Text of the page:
How about a night at the opera? You might be surprised...

Huw Williams | 17:51, Sunday 09 March, 2014 | Turin, Italy 

You don't have to know me very well (or indeed read this blog very much) to know that I am passionate about the music of Vaughan Williams (RVW). This past week I've been listening almost constantly to his opera (or "Morality" as he preferred to call it) version of "The Pilgrim's Progress". It is a remarkable work in so many different ways. 

I am fascinated as to why an atheist-turned-agnostic ... should be so fascinated with Bunyan's book for most of his long life.

I am fascinated as to why an atheist-turned-agnostic like RVW should be so fascinated with Bunyan's book for most of his long life. Vaughan Williams' own setting occupied him on an off for decades - at one point giving up hope of ever completing it, and using its best material to produce his greatest symphony.

But for me, what is most startling is how brightly Bunyan's vision shines through the whole four acts of the work. The composer was confident enough of his understanding of the book to produce his own libretto and did a wonderful job, from the Pilgrim's arrival at The House Beautiful:-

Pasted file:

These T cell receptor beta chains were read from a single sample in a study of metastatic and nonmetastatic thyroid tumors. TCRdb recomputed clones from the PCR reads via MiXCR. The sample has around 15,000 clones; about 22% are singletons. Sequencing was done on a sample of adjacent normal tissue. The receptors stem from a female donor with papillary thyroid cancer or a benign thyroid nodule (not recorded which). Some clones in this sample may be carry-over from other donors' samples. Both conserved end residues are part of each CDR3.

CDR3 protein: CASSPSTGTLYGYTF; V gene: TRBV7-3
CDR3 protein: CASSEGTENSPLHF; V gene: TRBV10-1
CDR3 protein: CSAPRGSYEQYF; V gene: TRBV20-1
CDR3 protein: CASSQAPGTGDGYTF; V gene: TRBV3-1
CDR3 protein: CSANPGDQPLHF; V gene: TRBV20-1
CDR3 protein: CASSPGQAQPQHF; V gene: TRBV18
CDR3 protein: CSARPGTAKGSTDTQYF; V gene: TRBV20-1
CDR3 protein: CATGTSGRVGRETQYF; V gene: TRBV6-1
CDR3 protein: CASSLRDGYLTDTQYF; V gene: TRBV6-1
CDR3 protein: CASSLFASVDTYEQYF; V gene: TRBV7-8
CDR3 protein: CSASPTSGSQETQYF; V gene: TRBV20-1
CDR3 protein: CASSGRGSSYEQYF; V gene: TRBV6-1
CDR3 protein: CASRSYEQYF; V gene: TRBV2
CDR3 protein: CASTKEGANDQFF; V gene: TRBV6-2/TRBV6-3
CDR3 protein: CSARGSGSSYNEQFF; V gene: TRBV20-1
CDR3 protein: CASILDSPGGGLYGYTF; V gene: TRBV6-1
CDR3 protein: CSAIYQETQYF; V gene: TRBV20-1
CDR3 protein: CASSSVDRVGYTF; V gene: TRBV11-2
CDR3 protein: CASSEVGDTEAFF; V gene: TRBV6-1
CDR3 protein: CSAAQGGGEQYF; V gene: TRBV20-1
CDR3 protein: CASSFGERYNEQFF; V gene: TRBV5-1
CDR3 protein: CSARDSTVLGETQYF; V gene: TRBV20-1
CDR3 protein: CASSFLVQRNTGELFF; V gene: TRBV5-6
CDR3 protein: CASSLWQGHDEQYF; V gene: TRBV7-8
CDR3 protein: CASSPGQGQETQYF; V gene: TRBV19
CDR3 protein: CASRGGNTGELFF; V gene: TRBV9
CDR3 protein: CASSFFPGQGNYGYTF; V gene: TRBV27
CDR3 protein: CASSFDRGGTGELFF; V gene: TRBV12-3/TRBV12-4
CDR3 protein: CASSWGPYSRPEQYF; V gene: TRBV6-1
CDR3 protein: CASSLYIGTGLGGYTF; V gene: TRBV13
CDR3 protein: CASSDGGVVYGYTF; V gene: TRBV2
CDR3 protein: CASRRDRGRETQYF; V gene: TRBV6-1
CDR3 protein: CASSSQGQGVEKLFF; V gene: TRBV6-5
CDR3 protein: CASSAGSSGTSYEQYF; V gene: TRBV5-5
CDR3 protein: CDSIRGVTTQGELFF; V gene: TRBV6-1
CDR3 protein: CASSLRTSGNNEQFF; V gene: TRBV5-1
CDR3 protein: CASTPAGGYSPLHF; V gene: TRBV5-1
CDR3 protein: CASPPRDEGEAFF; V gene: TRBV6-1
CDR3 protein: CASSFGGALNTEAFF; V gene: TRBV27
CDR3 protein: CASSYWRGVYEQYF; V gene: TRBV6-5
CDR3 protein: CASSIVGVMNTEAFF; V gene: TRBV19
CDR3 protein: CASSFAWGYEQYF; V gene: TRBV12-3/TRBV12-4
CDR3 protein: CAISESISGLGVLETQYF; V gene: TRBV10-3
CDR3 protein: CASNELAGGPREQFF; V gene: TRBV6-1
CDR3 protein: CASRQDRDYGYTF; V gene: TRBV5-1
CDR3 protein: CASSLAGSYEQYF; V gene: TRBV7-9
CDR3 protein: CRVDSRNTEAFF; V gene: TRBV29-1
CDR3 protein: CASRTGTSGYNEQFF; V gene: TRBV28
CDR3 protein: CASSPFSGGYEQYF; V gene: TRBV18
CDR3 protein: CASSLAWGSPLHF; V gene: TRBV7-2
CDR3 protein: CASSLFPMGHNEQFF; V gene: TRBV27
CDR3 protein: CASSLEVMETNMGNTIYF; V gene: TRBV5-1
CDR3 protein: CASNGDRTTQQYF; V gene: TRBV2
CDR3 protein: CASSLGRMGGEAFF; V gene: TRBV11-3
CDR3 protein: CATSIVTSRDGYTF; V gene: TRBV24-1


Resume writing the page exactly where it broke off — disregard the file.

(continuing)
"He hath given me rest by his sorrow and life by his death."

to his final words before entering the Celestial City:-

"Preserve me, O Lord, from the deep waters,
lest the billows go over my head,
let not the waves go over me,
let not the water flood drown me,
neither let the deep swallow me up

Vaughan Williams captures the spirit of Bunyan's classic wonderfully. He always was a composer who knew how to start and how to finish (- we preachers should take note!) and these are some his masterstrokes in this work too - just as it opens with Bunyan in prison penning the closing words of his book, so the work closes with Bunyan - still imprisoned - and giving the invitation to his audience:-

"...This book will make a traveller of thee,
If by its counsel thou wilt ruled be.
It will direct thee to the Holy Land.
If thou wilt its directions understand.
O, then come hither,
And lay my book, thy head and heart together."

It makes for as bold a statement as is heard in any theatre today, as was when it was first performed in 1951. And it makes for an evening well spent any time.

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